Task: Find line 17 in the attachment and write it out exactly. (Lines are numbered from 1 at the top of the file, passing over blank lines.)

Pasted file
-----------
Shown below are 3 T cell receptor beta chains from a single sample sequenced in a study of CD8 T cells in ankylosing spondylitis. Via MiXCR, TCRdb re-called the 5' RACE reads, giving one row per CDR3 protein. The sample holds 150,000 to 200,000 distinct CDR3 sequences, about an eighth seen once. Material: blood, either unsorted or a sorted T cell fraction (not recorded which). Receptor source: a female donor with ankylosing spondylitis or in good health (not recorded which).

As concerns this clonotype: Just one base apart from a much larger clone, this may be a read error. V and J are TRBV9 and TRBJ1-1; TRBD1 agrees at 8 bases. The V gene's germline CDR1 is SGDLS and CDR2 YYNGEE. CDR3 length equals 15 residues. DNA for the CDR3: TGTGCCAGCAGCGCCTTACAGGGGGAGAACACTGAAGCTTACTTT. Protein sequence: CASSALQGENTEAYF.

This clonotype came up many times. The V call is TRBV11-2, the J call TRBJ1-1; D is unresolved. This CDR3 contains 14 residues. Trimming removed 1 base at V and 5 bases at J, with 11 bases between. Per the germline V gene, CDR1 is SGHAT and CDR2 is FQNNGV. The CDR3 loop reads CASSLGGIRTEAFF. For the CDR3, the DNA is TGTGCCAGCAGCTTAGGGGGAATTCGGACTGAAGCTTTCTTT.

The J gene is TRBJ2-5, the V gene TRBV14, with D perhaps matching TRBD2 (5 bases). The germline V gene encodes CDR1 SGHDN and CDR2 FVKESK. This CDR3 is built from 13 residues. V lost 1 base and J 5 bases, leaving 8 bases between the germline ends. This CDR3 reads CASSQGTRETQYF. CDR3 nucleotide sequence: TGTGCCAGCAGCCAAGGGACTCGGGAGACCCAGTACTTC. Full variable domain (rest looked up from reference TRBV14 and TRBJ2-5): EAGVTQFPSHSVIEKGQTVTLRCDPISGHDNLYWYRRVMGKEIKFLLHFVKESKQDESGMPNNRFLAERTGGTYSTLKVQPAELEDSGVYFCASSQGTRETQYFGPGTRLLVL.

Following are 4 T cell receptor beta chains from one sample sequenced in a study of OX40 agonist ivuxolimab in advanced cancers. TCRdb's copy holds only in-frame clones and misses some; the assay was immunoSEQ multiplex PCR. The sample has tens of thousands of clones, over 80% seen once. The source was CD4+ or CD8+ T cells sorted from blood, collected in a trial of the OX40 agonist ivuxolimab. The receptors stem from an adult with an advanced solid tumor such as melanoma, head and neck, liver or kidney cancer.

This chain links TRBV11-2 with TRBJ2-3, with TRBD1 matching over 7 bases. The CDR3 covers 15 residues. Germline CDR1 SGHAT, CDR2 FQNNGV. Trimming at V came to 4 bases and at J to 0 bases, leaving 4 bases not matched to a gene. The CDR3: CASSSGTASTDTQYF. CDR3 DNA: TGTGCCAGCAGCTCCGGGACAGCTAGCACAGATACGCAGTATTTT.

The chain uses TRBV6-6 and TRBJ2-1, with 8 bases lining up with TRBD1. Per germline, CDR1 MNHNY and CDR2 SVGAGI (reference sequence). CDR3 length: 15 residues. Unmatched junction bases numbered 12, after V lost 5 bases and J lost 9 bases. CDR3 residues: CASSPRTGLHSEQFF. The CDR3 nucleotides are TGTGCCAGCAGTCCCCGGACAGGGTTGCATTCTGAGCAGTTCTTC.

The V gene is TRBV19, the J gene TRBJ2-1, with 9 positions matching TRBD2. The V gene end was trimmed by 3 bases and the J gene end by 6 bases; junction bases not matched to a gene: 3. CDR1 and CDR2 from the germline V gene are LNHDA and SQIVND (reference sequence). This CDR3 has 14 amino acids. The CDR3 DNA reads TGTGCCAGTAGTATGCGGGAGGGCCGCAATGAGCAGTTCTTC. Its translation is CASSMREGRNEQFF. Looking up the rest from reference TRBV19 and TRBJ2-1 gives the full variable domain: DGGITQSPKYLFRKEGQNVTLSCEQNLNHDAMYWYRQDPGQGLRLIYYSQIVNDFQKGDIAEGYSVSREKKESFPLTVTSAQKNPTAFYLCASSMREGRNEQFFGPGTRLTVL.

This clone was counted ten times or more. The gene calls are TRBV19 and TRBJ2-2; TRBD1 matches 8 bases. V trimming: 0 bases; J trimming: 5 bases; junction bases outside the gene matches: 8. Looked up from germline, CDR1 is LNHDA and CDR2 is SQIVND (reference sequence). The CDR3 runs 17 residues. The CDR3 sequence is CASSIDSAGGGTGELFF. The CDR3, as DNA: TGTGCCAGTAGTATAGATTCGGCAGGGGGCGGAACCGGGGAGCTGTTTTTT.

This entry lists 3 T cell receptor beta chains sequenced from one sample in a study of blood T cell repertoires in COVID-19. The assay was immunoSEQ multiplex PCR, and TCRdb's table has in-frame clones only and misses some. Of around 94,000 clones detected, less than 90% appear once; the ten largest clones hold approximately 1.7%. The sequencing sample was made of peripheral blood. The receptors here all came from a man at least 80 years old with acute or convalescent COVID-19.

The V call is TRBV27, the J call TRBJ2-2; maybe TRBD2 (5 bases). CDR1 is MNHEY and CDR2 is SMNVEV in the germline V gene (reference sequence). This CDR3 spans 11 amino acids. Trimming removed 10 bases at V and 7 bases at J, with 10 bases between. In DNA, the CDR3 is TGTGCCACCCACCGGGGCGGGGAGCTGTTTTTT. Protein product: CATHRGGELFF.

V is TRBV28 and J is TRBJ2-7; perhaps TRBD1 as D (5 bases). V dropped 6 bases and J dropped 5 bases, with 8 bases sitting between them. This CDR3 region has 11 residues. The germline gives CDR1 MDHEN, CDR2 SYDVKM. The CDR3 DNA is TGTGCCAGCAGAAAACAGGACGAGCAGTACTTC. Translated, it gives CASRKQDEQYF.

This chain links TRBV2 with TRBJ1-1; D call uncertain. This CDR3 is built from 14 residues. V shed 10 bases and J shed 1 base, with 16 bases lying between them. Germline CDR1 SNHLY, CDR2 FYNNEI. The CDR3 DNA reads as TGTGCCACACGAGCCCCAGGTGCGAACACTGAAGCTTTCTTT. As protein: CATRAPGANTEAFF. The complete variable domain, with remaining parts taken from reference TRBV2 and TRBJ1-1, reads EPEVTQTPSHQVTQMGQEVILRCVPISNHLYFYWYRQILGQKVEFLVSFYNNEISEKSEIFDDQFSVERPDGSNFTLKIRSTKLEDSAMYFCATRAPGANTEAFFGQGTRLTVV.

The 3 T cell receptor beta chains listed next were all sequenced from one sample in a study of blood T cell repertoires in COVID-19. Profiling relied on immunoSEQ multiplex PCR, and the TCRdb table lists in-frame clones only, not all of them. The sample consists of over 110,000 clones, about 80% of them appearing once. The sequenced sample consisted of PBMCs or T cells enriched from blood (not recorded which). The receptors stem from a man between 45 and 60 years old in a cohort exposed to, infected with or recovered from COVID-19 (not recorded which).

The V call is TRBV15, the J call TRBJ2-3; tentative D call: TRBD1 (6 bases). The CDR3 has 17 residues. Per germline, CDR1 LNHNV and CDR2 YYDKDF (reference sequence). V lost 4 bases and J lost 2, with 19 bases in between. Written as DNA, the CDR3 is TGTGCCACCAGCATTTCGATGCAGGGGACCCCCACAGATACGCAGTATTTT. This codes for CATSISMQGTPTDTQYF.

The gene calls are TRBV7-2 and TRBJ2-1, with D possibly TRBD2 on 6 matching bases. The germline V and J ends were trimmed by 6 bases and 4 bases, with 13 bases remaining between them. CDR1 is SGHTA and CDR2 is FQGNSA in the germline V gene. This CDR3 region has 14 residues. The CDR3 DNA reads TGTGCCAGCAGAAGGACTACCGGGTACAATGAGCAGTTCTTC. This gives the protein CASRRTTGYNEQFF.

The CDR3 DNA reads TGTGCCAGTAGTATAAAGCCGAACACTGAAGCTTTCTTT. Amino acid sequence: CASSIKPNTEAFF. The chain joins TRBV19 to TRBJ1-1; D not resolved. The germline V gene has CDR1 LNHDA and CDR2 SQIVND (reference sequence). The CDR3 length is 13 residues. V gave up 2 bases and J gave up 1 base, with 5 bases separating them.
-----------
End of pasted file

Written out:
The CDR3 DNA reads TGTGCCAGTAGTATAAAGCCGAACACTGAAGCTTTCTTT. Amino acid sequence: CASSIKPNTEAFF. The chain joins TRBV19 to TRBJ1-1; D not resolved. The germline V gene has CDR1 LNHDA and CDR2 SQIVND (reference sequence). The CDR3 length is 13 residues. V gave up 2 bases and J gave up 1 base, with 5 bases separating them.